Ad (3) Which suggestions would you have for enhancing the poverty focus of SWAps?
This question is closely related to statement (1). Before offering suggestions as to how to enhance the poverty focus of SWAps several participants question whether there should be a poverty focus and/or whether this focus should be reinvented.

Some agree that the poverty focus in development (activities) is donor-driven or that poverty reduction is development lingo. It is pointed out that civil servants and politicians in Africa and India do not like to talk about poverty. Moreover, many governments have strong and legitimate priorities besides -and even before- poverty reduction. This is a key problem for the ownership agenda and for strengthening of local capacities and potentials through SWAp.

Another participant sees the need to reinvent the overall objective of poverty reduction and to make this the guiding principle for SWAp instead of the other way around. This would only imply an elaboration at technical and operational levels of how to match the poverty focus with sector support and SWAp. No policy paper is needed! In order to do this three strategic decisions have to be made to adapt SWAp policy:

  • provide sector support at regional and district level, where necessary;
  • do not hesitate to review our TA policy, especially for regional and local governments;
  • deploy a much more strategic use of project aid as an integral part of our sector support.

While applying SWAp one should be conscious of three dilemmas which are inherent to the SWAp process itself:

  1. In case the central government is not or is insufficiently delivering the services agreed upon with the donors funding, direct interventions of non state actors and project aid could help to increase services delivery and contribute to poverty alleviation. At the same time this would undermine the very SWAp principles.
  2. Budget support is meant to enable budget processes to become more transparent and to improve PFM. It has been argued however that budget support might easily lead to less transparancy and in the end can in itself contribute to corruption. The current policy and financial alignment reinforces the position of the central government but undermines decentralization and downwards accountability.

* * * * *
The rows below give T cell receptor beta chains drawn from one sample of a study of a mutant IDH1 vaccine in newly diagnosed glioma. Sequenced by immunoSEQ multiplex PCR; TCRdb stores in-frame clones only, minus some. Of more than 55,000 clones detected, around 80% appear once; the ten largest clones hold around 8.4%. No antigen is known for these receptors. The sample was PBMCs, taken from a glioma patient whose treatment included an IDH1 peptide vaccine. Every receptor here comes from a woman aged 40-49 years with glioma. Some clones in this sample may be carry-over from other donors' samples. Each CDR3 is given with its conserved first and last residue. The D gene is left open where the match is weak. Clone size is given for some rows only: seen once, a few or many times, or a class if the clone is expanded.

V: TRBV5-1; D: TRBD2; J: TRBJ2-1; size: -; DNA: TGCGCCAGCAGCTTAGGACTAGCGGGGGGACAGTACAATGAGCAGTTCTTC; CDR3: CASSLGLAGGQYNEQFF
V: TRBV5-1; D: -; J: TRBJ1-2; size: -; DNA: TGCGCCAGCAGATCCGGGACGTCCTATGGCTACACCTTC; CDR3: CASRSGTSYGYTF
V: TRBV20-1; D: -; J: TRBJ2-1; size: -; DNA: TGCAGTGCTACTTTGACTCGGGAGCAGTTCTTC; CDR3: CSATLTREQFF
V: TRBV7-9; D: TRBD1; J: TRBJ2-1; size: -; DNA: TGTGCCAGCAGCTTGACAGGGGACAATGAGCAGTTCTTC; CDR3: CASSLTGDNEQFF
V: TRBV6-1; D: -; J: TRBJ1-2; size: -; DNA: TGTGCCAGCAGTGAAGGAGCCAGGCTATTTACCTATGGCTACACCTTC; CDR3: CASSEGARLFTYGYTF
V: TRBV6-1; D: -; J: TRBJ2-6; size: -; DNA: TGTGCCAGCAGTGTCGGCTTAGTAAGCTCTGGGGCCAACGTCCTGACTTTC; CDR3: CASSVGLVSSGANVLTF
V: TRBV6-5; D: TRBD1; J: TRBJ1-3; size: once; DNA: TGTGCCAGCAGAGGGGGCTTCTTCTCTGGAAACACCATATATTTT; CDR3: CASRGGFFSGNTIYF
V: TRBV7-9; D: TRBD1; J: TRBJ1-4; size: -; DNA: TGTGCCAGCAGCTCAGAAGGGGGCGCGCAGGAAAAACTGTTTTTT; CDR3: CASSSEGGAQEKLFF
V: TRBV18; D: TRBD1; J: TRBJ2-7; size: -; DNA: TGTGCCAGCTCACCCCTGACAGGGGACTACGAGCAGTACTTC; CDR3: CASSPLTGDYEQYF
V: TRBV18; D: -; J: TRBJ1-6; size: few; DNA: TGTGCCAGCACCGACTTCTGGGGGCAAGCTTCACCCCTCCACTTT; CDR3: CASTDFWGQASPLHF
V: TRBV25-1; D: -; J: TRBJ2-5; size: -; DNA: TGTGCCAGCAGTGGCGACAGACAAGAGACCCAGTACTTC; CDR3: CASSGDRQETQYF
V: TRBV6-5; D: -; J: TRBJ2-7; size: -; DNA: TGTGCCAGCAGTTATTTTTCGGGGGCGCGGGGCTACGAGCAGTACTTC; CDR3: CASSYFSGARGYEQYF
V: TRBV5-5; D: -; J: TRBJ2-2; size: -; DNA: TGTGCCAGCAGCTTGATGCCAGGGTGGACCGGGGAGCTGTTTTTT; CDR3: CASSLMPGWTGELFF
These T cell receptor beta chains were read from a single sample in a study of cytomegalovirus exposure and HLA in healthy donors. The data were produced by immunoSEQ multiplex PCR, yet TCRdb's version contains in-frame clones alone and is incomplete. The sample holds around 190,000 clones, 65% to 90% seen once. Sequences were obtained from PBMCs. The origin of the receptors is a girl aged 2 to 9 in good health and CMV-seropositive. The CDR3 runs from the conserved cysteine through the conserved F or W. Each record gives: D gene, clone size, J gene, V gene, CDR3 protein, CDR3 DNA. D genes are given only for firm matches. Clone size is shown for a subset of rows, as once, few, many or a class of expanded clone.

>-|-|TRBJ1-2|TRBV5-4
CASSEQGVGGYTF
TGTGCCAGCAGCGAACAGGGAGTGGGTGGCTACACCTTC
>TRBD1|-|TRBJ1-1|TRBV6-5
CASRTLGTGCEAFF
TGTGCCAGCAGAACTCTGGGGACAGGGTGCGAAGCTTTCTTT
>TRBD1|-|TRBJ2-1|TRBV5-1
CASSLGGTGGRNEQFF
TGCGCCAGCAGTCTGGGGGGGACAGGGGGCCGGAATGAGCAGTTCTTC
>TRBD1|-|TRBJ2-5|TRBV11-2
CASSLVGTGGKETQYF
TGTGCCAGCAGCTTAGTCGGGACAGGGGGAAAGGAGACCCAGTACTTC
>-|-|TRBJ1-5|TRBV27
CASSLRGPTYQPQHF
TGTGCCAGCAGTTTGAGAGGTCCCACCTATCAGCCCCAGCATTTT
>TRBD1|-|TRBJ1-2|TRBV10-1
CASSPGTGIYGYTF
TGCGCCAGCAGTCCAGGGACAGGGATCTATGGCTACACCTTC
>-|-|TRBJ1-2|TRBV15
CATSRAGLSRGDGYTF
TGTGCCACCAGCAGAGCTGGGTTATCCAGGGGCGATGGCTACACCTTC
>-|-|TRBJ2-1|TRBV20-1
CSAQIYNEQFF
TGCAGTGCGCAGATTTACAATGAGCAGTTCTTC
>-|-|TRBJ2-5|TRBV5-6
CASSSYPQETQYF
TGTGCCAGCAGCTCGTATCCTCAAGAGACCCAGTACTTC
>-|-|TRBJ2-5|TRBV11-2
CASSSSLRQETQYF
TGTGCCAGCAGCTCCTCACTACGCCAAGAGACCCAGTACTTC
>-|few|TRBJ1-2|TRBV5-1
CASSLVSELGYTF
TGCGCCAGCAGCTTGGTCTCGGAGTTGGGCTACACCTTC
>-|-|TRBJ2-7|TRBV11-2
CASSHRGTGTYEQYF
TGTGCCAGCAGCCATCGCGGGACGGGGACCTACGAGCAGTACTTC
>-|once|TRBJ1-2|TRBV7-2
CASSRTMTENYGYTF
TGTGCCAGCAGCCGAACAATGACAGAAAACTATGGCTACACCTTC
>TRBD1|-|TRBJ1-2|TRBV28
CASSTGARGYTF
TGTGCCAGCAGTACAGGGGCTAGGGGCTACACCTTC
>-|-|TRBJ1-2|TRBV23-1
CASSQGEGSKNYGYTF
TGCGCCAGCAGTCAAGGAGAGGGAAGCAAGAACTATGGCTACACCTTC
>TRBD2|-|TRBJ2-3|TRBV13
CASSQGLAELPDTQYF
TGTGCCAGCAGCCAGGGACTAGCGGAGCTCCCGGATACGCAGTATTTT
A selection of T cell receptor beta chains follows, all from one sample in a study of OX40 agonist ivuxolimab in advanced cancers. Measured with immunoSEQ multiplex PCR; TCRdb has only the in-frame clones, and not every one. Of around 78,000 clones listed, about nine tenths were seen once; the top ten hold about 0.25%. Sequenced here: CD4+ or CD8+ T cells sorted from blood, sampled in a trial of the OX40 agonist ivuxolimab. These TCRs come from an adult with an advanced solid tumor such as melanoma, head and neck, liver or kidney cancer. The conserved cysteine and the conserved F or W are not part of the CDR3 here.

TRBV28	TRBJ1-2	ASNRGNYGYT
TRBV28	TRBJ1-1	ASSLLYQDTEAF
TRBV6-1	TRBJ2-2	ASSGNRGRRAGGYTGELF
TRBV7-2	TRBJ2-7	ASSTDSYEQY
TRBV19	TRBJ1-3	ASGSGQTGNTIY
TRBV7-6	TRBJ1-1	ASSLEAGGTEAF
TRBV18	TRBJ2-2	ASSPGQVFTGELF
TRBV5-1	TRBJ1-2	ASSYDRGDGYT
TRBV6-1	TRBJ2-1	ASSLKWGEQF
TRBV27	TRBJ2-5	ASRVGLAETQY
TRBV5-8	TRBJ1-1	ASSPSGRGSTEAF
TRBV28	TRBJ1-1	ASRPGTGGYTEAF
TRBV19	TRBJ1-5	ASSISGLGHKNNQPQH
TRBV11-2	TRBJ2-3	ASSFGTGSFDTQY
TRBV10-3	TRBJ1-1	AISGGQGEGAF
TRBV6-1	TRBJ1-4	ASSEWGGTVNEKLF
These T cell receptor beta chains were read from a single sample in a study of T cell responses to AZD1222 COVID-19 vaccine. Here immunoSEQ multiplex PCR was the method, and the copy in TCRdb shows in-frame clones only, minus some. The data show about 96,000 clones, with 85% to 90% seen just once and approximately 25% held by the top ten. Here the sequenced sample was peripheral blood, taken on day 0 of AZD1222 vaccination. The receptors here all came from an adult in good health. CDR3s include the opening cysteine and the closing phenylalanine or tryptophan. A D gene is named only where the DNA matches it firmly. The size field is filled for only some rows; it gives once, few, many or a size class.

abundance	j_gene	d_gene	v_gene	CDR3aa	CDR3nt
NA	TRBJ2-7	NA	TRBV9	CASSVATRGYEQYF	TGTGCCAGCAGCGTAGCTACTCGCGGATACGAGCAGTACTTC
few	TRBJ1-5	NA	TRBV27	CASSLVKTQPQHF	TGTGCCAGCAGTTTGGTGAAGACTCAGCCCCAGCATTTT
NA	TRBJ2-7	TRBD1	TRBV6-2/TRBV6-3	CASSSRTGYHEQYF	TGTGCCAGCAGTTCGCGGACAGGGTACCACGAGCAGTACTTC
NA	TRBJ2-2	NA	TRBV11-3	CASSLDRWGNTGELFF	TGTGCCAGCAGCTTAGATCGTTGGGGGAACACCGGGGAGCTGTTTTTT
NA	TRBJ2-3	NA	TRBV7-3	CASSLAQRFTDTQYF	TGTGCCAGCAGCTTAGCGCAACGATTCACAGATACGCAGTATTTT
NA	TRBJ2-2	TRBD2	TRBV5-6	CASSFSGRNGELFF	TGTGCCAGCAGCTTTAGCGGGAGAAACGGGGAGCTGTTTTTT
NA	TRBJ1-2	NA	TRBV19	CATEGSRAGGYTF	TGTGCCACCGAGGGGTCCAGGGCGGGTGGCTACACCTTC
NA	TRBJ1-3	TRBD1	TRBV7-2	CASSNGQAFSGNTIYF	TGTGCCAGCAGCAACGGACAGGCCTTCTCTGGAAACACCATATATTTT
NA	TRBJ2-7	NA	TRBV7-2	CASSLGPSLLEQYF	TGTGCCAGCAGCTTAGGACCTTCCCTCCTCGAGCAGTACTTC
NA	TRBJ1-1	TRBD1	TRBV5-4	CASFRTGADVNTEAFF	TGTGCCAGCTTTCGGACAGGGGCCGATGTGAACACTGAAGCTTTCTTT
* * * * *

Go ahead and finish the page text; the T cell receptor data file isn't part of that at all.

3. While SWAp is meant to contribute to the enhancement of ownership of the recipient country (government?), in those cases where sector aid covers more than 50-75% of the national sector investments it can also undermine ownership.

Some participants are proponents of a phased approach to enhance the poverty focus of SWAps. First focus on effective service delivery and then gradually move towards better earmarking public action. Once the broad targeting service delivery is becoming efficient and sustained in volume the local authorities involved in planning should become sensitized about identifying and prioritising particular poor groups. There is no agreement as to the possibilities of reaching the marginalized groups. Not everyone is optimistic about the prospect of analytical instruments to better map, monitor or analyse and their results being used. There are doubts as to the capacity (leadership, skills, incentives) on the government side as well as on the side of civil society and donors to pursue noble theory and convert it into pro-poor results on the ground.

Donors should find entry points where poverty reduction is most accepted and even appreciated by the elites (e.g. personal security; better skilled workers for industries; export traders with better access to smaller rural farmers).

In a very practical sense it is pointed out that there might be a mismatch between the limited capacity of Dutch embassies and the large quantity of decentralized authorities with whom intensive dialogues should take place.

Other participants suggest to start the implementation of the poverty focus with a proper poverty analysis, with the identification of poor people/poverty pockets and vulnerable groups and to start with understanding the poverty impact of programmes. Reaching the poor should be explicitly stated in the goals and objectives of SWAps.

After the analytical phase it is suggested to determine how to integrate the specific issues of poor (/vulnerable) groups into the broader social and economic developments of a district, province, region, country including possible linkages with the different (interlinked?) sectors. This focus on bottom-up planning could be combined with an actor oriented approach (like SGACA), according to another participant.

To put it differently: addressing the interest of the poor means addressing the balance of power amongst stakeholders. This can be done as follows: strengthen inclusiveness; increase domestic accountability; apply pro-poor instruments for service delivery, financing etc.; support local non-state organisations that promote the interest of the poor; promote an enabling environment for non-state DPs to be involved in crucial policy debates.

For more information contact Thea Hilhorst, professor of humanitarian aid and reconstruction.